Reactions To Braun’s Appeal Victory | Disciples of Uecker

Disciples of Uecker

We'd like to go to the Playoffs, that would be cool.

A wide range of opinions have hit the baseball blogosphere since Thursday afternoon, when news broke that Ryan Braun won his appeal. I thought it useful to gather some of the more interesting articles together in one place for your viewing/reading pleasure this morning.

  • Mark Attanasio: “Since joining our organization in 2005, Ryan Braun has been a model citizen and a person of character and integrity.  Knowing Ryan as I do, I always believed he would succeed in his appeal.”
  • Danny Knobler of CBS Sports: “A flawed test is useless as proof of anything, so unless he fails a test where there is no question about the method or the chain of custody, he’s as innocent as any other player in the game today.”
  • Craig Calcaterra of NBC Sports: “In almost all cases, the people who say that someone ‘got off on a technicality’ or took advantage of a ‘loophole’ really mean ‘I think the SOB was guilty and because of that I don’t care if the proper safeguards and protocols were followed!’  It’s a ridiculous stance.”
  • Richard Justice of “Some people will never believe he’s clean. That’s true of some players, too. Braun shouldn’t worry about those people. All he should concern himself with is the truth. Lay it out for all to see, then go back to being what he has always been — one of baseball’s best players and most popular stars.”
  • David Schoenfield of ESPN: “I want to believe that MLB’s drug testing program works, that it catches those using banned substances, that the sport is clean and the days of tainted home runs and MVP winners are long behind us. I want to believe that Braun’s positive test for synthetic testosterone resulted from hair-loss medication or a tainted milk or even a vitamin B-12 injection.But I can’t believe that.”
  • South Side Sox: “The ramifications of this ruling will be felt not only in MLB but in every anti-doping program around the world. What will surely be known now as the Ryan Braun Loophole has given dirty athletes in every sport a tool to void a positive test and avoid suspension. Apparently, both MLB and the union are in agreement that the JDA needs to be amended to clarify what to do with a sample in situations like this. No doubt other organizations like USADA are re-evaluating their protocols. Of course, even if the Ryan Braun Loophole is closed, there surely are other ambiguities in the JDA for the clever lawyer to exploit.”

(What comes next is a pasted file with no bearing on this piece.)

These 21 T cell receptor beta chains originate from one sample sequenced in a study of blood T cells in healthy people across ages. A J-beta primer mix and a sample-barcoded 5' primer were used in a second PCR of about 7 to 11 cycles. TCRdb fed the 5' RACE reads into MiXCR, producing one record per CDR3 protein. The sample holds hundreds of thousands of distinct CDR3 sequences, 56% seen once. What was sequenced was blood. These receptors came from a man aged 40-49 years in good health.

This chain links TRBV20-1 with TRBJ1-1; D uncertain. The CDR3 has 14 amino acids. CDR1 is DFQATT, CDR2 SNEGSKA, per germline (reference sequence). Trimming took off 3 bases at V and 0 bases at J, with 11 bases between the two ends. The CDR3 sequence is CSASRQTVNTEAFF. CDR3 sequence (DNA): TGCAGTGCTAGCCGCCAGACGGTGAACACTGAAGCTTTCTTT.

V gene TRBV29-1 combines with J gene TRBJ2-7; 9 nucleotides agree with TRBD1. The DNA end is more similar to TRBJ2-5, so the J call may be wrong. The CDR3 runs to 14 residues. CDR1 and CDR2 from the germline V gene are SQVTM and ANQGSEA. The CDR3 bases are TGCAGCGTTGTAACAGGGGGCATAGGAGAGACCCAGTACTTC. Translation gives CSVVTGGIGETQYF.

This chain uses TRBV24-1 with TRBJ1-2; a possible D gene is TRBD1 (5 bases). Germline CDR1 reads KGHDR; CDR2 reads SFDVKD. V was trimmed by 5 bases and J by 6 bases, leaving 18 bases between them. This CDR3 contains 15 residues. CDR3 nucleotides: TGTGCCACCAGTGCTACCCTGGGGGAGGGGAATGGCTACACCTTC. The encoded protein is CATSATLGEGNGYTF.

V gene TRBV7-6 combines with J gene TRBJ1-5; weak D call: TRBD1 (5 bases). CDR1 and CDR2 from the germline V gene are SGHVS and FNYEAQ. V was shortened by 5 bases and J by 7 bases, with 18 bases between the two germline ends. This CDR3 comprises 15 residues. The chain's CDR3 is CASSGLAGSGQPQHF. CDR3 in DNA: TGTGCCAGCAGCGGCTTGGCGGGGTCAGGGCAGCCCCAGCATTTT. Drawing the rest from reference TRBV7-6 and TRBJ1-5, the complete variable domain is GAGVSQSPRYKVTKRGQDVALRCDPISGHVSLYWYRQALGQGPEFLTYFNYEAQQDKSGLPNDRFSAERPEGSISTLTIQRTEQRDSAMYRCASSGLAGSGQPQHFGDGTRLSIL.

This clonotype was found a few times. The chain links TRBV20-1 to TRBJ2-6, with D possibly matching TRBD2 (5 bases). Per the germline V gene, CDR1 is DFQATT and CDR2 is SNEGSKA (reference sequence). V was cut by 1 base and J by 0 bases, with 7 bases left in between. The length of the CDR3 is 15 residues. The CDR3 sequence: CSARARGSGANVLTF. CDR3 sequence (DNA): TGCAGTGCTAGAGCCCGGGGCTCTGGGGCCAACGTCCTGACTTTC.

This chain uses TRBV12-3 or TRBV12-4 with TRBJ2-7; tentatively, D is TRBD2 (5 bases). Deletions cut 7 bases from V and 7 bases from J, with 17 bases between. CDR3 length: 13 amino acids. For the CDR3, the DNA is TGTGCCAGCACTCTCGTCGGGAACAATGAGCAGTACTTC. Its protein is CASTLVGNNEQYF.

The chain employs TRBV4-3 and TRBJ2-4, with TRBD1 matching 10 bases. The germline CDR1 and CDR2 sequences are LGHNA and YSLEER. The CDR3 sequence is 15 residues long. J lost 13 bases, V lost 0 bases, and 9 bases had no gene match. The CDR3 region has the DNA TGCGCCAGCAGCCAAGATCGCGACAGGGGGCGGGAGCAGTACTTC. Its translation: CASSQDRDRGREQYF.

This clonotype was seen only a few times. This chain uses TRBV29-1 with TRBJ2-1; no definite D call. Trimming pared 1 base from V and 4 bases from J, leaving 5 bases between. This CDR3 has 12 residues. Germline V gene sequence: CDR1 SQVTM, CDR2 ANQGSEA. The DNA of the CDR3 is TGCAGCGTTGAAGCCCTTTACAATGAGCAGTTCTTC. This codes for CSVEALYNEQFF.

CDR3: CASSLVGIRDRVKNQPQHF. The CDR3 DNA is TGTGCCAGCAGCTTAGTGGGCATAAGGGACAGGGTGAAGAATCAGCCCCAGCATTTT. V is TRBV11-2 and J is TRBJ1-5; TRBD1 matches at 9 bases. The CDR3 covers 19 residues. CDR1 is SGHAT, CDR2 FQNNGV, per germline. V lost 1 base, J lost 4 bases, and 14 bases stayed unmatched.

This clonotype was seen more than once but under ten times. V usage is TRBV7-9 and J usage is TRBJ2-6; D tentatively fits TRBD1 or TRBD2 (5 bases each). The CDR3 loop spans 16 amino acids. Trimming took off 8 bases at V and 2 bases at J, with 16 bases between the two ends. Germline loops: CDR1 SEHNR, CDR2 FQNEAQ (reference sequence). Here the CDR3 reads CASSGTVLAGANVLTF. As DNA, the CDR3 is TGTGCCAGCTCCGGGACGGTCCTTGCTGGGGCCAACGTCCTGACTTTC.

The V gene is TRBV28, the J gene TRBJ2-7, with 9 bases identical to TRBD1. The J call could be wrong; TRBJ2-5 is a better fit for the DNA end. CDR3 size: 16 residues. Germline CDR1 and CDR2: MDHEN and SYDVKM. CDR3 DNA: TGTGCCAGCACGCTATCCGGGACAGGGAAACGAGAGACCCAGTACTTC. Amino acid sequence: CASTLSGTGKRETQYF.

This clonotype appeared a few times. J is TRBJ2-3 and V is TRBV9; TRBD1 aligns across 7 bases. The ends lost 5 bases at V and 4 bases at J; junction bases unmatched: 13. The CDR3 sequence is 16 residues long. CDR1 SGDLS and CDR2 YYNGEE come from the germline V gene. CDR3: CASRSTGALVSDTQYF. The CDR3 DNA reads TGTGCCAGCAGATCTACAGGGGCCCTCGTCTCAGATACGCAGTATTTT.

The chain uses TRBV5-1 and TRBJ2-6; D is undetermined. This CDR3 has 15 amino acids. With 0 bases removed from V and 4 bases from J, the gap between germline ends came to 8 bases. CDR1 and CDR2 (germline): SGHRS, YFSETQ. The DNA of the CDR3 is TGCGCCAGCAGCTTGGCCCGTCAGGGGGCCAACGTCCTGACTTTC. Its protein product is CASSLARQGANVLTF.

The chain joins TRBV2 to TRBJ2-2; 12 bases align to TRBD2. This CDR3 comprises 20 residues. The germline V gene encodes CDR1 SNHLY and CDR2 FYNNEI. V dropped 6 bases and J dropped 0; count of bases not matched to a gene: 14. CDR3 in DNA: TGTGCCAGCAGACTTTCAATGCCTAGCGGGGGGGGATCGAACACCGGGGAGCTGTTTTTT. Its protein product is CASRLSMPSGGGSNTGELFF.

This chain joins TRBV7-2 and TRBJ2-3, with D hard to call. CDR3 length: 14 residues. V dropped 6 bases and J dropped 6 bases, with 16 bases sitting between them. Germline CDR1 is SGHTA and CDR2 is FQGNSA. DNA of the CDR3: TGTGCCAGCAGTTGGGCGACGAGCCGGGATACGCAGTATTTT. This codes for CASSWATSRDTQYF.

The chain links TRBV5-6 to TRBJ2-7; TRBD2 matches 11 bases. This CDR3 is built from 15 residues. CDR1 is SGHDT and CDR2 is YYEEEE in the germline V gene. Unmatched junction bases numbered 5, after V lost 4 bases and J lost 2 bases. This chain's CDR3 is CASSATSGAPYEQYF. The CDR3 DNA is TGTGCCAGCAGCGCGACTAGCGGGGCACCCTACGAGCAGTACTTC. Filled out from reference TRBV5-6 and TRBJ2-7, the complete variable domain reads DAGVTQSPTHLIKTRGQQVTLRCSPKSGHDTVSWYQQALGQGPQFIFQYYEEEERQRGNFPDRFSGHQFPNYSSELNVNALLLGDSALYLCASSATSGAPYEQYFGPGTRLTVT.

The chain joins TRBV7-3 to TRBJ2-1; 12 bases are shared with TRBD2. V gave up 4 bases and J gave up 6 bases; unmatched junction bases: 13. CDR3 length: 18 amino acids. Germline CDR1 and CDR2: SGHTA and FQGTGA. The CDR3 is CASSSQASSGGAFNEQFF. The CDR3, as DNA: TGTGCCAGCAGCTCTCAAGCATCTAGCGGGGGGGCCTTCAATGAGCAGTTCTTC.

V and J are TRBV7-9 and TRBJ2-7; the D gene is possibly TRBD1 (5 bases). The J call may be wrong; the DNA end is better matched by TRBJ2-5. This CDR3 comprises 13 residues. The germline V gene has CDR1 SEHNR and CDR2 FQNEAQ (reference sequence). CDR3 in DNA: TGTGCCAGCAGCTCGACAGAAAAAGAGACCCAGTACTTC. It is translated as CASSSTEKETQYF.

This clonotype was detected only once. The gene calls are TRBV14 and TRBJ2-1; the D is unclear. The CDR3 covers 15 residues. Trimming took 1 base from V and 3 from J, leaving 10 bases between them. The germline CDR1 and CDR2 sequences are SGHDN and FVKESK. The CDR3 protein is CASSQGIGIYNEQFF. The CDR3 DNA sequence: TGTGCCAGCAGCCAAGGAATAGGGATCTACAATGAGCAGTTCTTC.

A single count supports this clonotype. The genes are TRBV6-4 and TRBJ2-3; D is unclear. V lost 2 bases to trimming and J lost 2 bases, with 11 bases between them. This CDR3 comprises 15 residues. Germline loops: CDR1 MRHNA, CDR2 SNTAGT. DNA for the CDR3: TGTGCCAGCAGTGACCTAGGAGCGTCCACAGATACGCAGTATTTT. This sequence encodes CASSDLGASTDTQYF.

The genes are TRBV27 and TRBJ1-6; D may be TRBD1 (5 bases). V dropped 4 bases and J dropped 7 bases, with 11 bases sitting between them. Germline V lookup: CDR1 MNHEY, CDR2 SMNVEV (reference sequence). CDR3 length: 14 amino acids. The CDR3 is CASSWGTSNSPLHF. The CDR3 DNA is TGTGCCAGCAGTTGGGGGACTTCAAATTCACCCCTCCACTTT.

• Michael Hunt of the Milwaukee Journal Sentinel: “Despite the odds, I always believed Braun would win his appeal. He never seemed like a shortcuts kind of guy. He really does work at the innate skills that might cause other players to reach for the cruise-control button or the needle. He really does arrive early and leave late, despite his guaranteed millions.”
  • Ken Rosenthal of FOX Sports: “It’s called due process, folks. You might not like or even trust the result. But the rules were collectively bargained. And management and the players’ union jointly appointed the independent arbitrator, Shyam Das.”
  • Maury Brown of The Biz of Baseball: “Maybe the biggest loss in this all is the fact that no matter how confidential you try to make a policy, when there are people involved, someone is going to eventually screw it up.”
  • Eno Sarris of FanGraphs: “His positive test was supposed to be confidential. Then, he was supposed to go through the appeal process, and had the same result been found, the general public would never had heard anything about this. No columnist would have wagged their finger at him. Nobody would have called for him to return his hardware.”
  • Bob Nightengale of USA Today: “Two people close to Braun and familiar with his appeal, but unauthorized to speak publicly about the process, acknowledge the sample collection was flawed. But they contend there were several factors in Braun’s succesful grievance. There was no other proof that he took an illegal substance, and his 20/1 TE ratio [hormone testosterone to the hormone epitestosterone], they said, was impossibly elevated for an acceptable sample. A TE ratio of less than 4/1 is considered normal.”

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